Innsbrook Eagles

Even Bald Eagles find Innsbrook to be an extraordinary location to call home and raise a family by living in harmony with nature! According the Missouri Department of Conservation (MDC),  year around residential American Bald Eagles remain unusual in the state of Missouri with only a handful of confirmed nesting pairs.  Innsbrook is extremely fortunate to have resident eagles who have now nested and hatched a clutch of chicks for two years, 2015 & 2017.

Our two eagle chicks that hatched around the first of March will grow rapidly throughout the spring and should reach full maturity after a year reaching a weight of 7-8 pounds for a male or 10-12 pounds for a female eagle.  The basic diet of the chicks is rodents, such as squirrels or mice, and fish brought to the nest by both parents.  Typically it takes 2 – 3 fish a day to feed the brood of chicks. The young birds of prey will fledge from the nest some 75-80 days after birth but may still be fed by the parents for another 6 weeks.

After 25 days or so the next set of feathers will begin to emerge on the chicks, which will be dark brown in color. These will eventually grow into the very long flight feathers that give the juvenile eagle the appearance of being larger than their parents. These extra long feathers help the young eagle learn to fly. Once full-grown, the immature chicks maintain a molded brown/black feather pattern but without the recognizable white feathered head and tail until they reach  full maturity in a few years.

The MDC reminds us that eagles are a protected species and their nest and immediate surrounding area are protected by state and federal statutes from being tampered with, threatened, or changed. As such, the location of the Innsbrook eagles’ nest will remain private to minimize unintentional interference from too many onlookers. We hope to make up for this by posting frequent updates and photos on this page, so come back often.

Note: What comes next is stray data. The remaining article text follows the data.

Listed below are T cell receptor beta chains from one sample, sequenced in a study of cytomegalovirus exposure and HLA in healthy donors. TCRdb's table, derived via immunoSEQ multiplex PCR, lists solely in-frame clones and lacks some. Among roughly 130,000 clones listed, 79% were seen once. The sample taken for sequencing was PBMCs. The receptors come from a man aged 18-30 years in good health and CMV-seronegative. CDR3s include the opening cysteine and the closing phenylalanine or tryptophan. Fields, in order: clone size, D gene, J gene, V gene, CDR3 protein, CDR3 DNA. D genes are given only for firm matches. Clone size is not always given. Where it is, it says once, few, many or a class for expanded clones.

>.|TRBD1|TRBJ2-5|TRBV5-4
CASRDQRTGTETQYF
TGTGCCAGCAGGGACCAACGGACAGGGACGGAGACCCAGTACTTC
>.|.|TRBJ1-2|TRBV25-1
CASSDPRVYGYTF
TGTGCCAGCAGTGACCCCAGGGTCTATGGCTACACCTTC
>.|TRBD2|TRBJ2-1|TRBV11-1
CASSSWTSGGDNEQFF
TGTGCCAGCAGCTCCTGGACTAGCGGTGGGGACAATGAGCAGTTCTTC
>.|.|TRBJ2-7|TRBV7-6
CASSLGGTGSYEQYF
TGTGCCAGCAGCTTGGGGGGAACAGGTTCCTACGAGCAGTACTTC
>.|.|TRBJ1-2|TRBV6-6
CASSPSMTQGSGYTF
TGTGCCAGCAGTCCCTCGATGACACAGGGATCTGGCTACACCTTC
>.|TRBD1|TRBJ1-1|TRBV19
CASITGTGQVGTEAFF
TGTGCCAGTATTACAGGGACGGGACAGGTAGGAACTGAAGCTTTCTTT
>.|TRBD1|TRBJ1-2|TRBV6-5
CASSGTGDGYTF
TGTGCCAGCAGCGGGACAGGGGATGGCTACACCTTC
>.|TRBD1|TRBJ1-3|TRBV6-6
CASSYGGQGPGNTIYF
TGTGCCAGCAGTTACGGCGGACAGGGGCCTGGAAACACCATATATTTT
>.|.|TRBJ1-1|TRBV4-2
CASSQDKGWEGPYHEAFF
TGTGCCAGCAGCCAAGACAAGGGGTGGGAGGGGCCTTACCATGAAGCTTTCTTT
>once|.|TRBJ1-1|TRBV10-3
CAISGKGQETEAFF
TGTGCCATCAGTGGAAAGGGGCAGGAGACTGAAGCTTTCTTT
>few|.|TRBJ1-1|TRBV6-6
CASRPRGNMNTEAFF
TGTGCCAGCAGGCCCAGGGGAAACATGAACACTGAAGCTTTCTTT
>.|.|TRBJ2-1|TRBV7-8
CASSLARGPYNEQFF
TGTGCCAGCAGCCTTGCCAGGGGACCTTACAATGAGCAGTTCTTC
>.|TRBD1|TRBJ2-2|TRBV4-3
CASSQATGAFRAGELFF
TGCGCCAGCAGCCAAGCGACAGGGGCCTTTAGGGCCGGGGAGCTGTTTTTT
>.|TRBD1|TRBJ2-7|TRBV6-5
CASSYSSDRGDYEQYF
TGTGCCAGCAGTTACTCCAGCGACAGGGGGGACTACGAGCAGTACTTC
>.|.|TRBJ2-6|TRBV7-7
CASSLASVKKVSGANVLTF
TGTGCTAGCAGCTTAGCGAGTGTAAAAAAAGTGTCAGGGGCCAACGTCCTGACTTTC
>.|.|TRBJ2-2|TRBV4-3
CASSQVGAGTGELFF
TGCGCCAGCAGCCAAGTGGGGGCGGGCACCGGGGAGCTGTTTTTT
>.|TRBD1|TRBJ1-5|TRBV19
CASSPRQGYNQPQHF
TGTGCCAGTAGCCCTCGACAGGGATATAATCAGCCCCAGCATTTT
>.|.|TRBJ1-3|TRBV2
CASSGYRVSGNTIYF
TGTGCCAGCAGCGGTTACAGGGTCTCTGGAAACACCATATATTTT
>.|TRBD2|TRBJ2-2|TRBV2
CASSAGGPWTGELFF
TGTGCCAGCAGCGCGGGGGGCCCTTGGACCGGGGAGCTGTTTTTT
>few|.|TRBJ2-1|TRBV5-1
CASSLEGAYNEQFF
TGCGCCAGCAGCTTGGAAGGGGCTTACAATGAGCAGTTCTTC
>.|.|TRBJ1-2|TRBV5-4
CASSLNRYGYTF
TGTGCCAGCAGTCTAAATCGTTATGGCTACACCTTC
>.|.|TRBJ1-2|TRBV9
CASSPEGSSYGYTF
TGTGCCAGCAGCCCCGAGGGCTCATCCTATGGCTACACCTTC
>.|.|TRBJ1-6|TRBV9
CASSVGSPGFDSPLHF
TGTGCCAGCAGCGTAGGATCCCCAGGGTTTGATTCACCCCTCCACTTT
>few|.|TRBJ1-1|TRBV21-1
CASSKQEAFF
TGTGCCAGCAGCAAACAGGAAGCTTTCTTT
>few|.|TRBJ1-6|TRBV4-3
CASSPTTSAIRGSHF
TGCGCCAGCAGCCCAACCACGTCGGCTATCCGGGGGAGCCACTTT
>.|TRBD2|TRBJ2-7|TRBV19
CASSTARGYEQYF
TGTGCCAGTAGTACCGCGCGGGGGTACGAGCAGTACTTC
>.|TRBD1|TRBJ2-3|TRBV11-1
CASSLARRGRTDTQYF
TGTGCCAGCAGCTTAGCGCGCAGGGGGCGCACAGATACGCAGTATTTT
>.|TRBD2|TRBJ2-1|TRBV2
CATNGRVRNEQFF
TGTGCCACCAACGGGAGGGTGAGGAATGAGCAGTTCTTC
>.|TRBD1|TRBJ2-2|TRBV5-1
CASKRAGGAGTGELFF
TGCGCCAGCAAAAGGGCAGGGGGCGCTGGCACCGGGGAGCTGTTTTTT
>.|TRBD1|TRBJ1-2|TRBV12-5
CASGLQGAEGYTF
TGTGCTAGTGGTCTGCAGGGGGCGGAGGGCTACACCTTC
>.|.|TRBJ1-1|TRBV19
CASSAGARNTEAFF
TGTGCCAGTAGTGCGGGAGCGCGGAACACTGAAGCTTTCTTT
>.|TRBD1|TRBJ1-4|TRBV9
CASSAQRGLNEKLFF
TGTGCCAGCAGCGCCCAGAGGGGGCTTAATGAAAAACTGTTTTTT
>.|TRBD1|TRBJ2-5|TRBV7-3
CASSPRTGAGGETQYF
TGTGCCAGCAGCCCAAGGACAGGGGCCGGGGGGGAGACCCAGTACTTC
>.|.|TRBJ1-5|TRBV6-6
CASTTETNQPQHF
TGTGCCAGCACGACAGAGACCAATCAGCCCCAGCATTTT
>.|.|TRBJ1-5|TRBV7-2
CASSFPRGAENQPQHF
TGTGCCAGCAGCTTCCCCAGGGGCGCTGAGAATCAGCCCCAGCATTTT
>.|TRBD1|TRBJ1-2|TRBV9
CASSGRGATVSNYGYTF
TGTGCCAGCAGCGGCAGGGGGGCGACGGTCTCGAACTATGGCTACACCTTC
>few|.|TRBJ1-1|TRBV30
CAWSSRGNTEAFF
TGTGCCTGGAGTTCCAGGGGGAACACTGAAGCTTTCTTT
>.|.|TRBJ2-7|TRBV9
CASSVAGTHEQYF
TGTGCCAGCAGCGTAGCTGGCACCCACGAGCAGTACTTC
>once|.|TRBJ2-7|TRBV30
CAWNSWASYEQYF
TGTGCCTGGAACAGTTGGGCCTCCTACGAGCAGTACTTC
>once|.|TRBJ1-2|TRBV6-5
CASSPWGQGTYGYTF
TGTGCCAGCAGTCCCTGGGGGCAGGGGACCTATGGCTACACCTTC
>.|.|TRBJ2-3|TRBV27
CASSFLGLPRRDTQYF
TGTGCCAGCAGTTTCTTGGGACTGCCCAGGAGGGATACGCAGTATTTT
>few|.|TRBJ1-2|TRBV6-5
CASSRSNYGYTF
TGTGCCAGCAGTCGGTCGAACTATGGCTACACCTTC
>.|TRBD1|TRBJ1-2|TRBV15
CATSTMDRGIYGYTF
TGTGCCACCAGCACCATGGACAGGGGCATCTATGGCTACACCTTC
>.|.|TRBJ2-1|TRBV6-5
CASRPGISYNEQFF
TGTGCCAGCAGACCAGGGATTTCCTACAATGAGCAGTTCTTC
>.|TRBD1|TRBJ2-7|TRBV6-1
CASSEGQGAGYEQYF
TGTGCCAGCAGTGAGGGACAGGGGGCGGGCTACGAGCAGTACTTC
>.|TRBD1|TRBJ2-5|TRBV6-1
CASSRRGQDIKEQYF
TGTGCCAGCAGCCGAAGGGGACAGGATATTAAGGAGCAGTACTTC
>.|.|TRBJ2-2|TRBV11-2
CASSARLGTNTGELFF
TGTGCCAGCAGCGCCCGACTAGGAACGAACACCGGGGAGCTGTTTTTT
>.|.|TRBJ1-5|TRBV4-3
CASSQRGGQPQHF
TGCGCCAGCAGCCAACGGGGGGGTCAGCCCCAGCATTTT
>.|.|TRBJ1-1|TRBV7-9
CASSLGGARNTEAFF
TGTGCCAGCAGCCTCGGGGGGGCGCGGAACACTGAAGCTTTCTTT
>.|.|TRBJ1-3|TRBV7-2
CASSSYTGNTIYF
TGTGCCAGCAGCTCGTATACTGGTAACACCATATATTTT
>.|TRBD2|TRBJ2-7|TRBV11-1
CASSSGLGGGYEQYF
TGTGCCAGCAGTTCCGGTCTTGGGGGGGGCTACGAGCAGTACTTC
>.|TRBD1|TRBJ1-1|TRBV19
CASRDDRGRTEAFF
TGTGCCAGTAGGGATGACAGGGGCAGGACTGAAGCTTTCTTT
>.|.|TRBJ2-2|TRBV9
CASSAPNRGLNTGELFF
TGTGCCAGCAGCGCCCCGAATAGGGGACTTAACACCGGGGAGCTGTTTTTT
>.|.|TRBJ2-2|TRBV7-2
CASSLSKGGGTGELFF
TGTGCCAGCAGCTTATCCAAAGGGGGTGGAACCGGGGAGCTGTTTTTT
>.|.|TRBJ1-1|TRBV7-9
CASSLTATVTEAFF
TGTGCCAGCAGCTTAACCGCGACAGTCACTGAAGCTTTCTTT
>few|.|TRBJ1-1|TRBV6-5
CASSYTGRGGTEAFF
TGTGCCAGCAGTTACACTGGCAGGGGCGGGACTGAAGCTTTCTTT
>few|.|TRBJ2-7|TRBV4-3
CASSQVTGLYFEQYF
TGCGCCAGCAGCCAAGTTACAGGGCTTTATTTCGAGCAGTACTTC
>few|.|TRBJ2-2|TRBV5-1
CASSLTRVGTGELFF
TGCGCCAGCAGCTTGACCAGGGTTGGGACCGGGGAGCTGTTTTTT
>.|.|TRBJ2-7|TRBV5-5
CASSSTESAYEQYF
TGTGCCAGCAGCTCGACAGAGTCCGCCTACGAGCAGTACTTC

Seeing bald eagles flourish at Innsbrook brings delight to all who share in the awe of the beautiful bird of prey.  Knowing that just a few decades ago, the use of pesticides like DDT created catastrophic impact on the thickness of the eagle’s eggshell thus reducing the number of American Bald Eagles and placing them on the endangered species list. Our eagles are gradually coming back which reminds us again of the importance of living in harmony with nature. At one time there were less than 500 nesting bald eagle pairs in the entire country. Today there are an estimated 10,000 nesting pairs, including over 200 across Missouri.

We are so truly fortunate to witness a bald eagle family at Innsbrook. But with that enjoyment comes great responsibility to maintain a habitat for them that is free of poisons and other hazards. This means avoiding the use of baited traps, poisoning rodents, lead contaminants, and insecticides/pesticides that can enter their food chain. Don’t leave trash on the beaches. Fishing enthusiasts should be especially careful not to leave hazards on the water or left in a fish not taken home.

You can find many sources of information on bald eagles including these select references at:

https://nature.mdc.mo.gov/discover-nature/field-guide/bald-eagle

https://mdc.mo.gov/sites/default/files/downloads/Bald%20Eagle.pdf

https://www.fws.gov/midwest/eagle/recovery/biologue.html

Here’s some of our favorite photographs courtesy and copyright of Innsbrook property owners Cindy Bowers and Allison Volk.

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Mature American Bald Eagle in summer

 

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Immature American Bald Eagle

 

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Mature American Bald Eagle in winter

 

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Mature American Bald Eagle in winter

 

Rare photo of both parents who mate for life.

 

Eagle pair on their nest.

 

Eagle chicks from the 2015 nest have grown up!

 

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